Behind the Numbers: September 2009 Market Review

I could wax poetic about the ebbs and flows of the various segments of the markets along with a variety of developments on and off Wall Street; however, in doing so I may detract from purely reading what the numbers are telling us. What do the numbers say? Much like last month, with the exception of the U.S. Dollar Index, every market segment once again increased in value. Wow!!

The dollar is clearly the ‘juice’ which is being used to drive an inordinate number of positive carry trades.

Are we merely supposed to enjoy the positive returns and assume they are a precursor to a brighter tomorrow? Not in my opinion. As I have been referencing, I believe we are not even a third of the way into running our ‘economic marathon,’ and thus prudence dictates we maintain our discipline and pace. Why do I feel this way? Our global banking system remains under pressure and has unrealized losses of $1.8 trillion. To this point, I wrote yesterday “When Is a $3.4 Trillion Loss Supposed to Be Good News?“:

A $3.4 trillion loss may be perceived as good news when it was previously projected to be $4 trillion. That said, when losses of this magnitude are buried in a mix of financial chicanery and accounting charades, the impact is not lessened but only extended.

How did the Financial Times characterize this IMF report and the state of global banking? The FT writes this morning:

The International Monetary Fund’s financial stability reports are losing their capacity to shock. This is a shame. . . . The shock factor may be gone, but sustaining a recovery will be no cakewalk.

Active traders may be excessively ebullient or despondent, depending on the daily swings in their profits or losses. I will enjoy the higher values in my monthly statements as they come in, but I am not changing my approach to increased discipline across all parts of my personal balance sheet. A balanced and well diversified portfolio with excess liquidity still strikes me as the best approach at this time.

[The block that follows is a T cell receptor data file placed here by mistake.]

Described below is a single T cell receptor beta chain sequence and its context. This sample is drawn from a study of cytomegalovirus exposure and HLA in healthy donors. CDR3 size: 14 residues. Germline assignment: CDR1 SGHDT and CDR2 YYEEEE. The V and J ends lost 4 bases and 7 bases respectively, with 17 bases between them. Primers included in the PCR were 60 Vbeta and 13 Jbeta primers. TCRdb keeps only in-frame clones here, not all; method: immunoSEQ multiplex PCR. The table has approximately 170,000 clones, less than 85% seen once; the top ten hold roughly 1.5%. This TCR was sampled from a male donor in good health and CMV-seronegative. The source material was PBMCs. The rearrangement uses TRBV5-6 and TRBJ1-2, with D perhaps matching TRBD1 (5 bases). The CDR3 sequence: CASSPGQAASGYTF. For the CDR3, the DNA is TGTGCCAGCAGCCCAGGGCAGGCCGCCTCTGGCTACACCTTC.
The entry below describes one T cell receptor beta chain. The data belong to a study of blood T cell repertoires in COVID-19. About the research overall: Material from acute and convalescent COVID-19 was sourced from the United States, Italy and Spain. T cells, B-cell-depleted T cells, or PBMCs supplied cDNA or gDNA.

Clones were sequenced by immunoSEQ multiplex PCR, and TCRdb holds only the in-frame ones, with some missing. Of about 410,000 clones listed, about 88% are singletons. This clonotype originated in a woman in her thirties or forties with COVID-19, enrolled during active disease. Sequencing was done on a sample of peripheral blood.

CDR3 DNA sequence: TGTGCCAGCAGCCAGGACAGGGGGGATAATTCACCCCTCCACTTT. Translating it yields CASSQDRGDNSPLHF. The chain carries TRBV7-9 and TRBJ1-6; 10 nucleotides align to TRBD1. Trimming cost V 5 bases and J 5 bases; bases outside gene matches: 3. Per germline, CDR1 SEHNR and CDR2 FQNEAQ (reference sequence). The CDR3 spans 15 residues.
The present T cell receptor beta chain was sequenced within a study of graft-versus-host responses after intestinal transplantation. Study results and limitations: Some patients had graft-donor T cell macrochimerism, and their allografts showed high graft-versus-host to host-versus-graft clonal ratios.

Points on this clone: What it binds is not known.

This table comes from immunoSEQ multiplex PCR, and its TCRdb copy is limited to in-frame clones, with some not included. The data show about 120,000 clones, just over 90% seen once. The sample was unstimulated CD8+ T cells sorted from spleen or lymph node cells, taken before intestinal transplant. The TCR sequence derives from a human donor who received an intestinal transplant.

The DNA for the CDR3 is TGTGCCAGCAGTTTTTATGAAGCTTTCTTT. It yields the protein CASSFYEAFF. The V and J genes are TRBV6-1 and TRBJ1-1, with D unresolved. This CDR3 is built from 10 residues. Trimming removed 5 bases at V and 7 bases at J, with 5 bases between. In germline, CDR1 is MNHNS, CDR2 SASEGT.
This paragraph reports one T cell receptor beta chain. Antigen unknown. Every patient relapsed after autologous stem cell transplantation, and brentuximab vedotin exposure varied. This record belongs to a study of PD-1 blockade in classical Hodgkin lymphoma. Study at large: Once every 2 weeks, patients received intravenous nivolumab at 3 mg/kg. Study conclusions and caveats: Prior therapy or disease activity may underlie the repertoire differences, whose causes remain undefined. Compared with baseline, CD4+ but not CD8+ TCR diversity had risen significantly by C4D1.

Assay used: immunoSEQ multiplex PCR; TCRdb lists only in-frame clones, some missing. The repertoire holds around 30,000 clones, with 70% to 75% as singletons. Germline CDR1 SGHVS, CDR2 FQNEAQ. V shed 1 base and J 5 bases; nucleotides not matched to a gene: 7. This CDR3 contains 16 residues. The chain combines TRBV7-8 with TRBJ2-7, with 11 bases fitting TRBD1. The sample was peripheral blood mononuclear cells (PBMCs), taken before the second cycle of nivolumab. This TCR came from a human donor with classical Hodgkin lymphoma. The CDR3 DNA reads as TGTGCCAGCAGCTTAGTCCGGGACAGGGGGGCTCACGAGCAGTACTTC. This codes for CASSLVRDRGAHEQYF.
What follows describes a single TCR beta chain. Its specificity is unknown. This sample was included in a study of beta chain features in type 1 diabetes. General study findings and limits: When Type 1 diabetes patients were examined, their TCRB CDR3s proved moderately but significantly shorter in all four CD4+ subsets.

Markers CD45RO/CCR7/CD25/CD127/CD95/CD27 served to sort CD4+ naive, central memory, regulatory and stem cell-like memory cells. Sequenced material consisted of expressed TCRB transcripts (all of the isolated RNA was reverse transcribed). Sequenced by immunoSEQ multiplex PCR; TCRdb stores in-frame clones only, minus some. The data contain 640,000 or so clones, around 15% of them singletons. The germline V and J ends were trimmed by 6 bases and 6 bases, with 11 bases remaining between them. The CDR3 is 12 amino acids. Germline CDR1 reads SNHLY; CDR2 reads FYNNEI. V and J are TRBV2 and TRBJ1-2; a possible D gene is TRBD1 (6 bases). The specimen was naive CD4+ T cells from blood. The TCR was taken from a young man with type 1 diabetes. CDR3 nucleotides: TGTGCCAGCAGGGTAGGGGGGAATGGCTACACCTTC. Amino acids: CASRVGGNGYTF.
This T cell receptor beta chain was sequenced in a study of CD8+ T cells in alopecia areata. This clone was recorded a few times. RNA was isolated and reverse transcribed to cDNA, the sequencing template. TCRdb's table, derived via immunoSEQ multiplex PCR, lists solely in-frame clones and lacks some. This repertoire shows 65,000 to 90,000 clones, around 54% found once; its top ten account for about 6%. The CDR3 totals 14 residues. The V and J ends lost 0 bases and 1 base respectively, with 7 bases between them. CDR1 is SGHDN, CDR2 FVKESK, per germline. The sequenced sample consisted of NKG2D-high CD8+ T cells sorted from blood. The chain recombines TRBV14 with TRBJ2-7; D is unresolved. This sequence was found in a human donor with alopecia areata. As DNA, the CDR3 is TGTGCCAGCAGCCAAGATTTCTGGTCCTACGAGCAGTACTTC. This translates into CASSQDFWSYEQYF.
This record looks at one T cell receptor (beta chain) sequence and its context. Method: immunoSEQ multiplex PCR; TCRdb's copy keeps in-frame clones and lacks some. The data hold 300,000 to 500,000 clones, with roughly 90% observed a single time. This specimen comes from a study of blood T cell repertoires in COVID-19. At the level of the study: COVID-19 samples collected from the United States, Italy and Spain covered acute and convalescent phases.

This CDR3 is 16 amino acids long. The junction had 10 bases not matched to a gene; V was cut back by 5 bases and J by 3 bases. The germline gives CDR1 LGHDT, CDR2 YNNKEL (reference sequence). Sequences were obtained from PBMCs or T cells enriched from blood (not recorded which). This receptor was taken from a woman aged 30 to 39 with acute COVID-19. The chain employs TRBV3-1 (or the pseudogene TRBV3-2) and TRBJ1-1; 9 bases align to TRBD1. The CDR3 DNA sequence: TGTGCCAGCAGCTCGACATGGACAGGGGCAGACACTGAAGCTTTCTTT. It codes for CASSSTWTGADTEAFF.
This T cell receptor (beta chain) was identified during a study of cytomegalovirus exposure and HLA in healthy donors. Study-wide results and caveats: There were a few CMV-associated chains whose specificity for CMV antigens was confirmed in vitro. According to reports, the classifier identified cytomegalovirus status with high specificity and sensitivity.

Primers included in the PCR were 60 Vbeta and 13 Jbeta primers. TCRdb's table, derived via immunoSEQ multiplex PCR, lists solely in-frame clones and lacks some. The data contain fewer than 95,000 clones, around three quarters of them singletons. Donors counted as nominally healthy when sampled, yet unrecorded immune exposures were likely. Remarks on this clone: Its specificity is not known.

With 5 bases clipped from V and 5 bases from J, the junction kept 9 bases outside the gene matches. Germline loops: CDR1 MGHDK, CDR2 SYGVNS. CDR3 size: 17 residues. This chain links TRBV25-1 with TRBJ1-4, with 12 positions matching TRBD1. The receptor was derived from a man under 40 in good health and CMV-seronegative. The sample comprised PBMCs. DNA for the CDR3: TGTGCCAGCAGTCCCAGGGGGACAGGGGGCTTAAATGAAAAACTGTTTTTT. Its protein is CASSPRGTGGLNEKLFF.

Now, take a look at the numbers.

About Larry Doyle 522 Articles

Larry Doyle embarked on his Wall Street career in 1983 as a mortgage-backed securities trader for The First Boston Corporation. He was involved in the growth and development of the secondary mortgage market from its near infancy.

After close to 7 years at First Boston, Larry joined Bear Stearns in early 1990 as a mortgage trader. In 1993, Larry was named a Senior Managing Director at the firm. He left Bear to join Union Bank of Switzerland in late 1996 as Head of Mortgage Trading.

In 1998, after 15 years of trading and precipitated by Swiss Bank’s takeover of UBS, Larry moved from trading to sales as a senior salesperson at Bank of America. His move into sales led him to the role as National Sales Manager for Securitized Products at JP Morgan Chase in 2000. He was integrally involved in developing the department, hiring 40 salespeople, and generating $300 million in sales revenue. He left JP Morgan in 2006.

Throughout his career, Larry eagerly engaged clients and colleagues. He has mentored dozens of junior colleagues, recruited at a number of colleges and universities, and interviewed hundreds. He has also had extensive public speaking experience. Additionally, Larry served as Chair of the Mortgage Trading Committee for the Public Securities Association (PSA) in the mid-90s.

Larry graduated Cum Laude, Phi Beta Kappa in 1983 from the College of the Holy Cross.

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